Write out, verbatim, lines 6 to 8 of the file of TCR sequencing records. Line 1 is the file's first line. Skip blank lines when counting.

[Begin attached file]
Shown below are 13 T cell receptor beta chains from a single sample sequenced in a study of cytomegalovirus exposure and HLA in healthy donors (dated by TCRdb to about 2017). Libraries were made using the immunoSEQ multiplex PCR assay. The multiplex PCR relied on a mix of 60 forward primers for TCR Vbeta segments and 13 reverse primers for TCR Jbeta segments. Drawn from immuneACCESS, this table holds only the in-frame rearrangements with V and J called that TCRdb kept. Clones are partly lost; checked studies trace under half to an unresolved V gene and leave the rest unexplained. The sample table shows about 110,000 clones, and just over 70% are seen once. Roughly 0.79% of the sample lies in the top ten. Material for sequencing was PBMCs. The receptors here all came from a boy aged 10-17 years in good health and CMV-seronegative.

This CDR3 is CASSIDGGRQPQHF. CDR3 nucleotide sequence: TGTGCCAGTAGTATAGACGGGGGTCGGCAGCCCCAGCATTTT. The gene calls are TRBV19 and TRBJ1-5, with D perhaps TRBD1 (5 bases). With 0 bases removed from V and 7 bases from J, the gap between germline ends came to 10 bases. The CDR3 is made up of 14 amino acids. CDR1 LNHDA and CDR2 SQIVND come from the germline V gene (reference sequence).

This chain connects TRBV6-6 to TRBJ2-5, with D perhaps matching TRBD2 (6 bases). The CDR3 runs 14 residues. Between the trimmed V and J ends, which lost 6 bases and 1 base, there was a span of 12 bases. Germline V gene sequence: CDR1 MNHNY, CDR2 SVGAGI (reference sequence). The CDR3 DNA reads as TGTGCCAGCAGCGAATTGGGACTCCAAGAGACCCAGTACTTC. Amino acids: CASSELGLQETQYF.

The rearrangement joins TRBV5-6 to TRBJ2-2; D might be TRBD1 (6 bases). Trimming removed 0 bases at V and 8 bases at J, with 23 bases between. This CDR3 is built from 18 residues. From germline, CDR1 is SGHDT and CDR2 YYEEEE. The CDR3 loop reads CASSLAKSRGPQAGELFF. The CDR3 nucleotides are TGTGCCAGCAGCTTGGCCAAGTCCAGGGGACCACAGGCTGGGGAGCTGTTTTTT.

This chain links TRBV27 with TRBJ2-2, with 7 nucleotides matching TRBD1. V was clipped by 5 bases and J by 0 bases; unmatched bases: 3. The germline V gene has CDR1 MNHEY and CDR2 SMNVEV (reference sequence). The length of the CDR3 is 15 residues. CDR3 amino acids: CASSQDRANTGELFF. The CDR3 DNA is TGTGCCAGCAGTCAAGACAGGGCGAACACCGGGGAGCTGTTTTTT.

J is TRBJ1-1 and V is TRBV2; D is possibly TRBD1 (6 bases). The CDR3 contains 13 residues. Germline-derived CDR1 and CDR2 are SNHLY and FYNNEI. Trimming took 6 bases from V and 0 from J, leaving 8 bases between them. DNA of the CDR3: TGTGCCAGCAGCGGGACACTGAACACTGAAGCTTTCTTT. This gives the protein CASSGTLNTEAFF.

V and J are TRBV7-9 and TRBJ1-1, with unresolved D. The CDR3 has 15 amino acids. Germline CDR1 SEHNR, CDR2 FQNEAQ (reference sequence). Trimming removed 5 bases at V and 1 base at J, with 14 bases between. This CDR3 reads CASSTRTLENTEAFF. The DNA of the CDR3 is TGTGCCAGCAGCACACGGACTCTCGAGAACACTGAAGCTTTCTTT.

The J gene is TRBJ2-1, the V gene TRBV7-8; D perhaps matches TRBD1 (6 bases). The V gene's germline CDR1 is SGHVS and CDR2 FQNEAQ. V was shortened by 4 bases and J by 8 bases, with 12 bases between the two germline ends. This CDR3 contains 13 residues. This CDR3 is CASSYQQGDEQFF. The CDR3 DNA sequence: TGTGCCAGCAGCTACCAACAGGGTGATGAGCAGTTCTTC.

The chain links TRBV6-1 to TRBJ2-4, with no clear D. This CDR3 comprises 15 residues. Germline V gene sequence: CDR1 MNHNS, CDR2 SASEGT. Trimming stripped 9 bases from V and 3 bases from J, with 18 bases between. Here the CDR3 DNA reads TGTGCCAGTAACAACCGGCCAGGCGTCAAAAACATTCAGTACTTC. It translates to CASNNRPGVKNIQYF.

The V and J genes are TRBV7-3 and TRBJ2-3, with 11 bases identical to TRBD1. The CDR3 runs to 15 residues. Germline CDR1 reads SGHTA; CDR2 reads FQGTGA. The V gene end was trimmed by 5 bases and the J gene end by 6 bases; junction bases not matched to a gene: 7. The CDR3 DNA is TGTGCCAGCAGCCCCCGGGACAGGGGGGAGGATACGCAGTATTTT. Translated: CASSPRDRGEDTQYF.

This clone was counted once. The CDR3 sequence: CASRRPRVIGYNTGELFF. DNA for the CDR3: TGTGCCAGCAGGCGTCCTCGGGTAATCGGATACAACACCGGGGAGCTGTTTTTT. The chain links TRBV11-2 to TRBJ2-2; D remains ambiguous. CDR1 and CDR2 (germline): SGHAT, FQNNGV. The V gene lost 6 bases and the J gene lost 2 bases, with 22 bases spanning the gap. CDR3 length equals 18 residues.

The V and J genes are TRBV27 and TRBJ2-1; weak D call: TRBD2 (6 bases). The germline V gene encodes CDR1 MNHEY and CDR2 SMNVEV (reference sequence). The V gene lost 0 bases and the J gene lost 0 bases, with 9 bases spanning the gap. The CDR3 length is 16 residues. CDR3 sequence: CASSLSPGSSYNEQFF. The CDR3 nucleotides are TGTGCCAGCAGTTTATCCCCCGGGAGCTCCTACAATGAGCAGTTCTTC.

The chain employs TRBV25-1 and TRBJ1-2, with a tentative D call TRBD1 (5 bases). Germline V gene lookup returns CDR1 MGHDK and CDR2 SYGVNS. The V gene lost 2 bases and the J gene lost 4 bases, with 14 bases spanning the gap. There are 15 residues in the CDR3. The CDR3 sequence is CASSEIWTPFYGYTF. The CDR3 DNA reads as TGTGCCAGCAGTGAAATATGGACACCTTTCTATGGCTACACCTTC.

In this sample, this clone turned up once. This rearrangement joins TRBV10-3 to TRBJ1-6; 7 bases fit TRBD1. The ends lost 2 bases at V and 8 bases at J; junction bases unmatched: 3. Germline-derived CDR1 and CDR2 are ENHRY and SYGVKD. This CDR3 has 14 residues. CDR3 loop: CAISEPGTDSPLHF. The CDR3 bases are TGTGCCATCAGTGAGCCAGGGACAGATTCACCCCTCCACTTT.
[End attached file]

J is TRBJ1-1 and V is TRBV2; D is possibly TRBD1 (6 bases). The CDR3 contains 13 residues. Germline-derived CDR1 and CDR2 are SNHLY and FYNNEI. Trimming took 6 bases from V and 0 from J, leaving 8 bases between them. DNA of the CDR3: TGTGCCAGCAGCGGGACACTGAACACTGAAGCTTTCTTT. This gives the protein CASSGTLNTEAFF.

V and J are TRBV7-9 and TRBJ1-1, with unresolved D. The CDR3 has 15 amino acids. Germline CDR1 SEHNR, CDR2 FQNEAQ (reference sequence). Trimming removed 5 bases at V and 1 base at J, with 14 bases between. This CDR3 reads CASSTRTLENTEAFF. The DNA of the CDR3 is TGTGCCAGCAGCACACGGACTCTCGAGAACACTGAAGCTTTCTTT.

The J gene is TRBJ2-1, the V gene TRBV7-8; D perhaps matches TRBD1 (6 bases). The V gene's germline CDR1 is SGHVS and CDR2 FQNEAQ. V was shortened by 4 bases and J by 8 bases, with 12 bases between the two germline ends. This CDR3 contains 13 residues. This CDR3 is CASSYQQGDEQFF. The CDR3 DNA sequence: TGTGCCAGCAGCTACCAACAGGGTGATGAGCAGTTCTTC.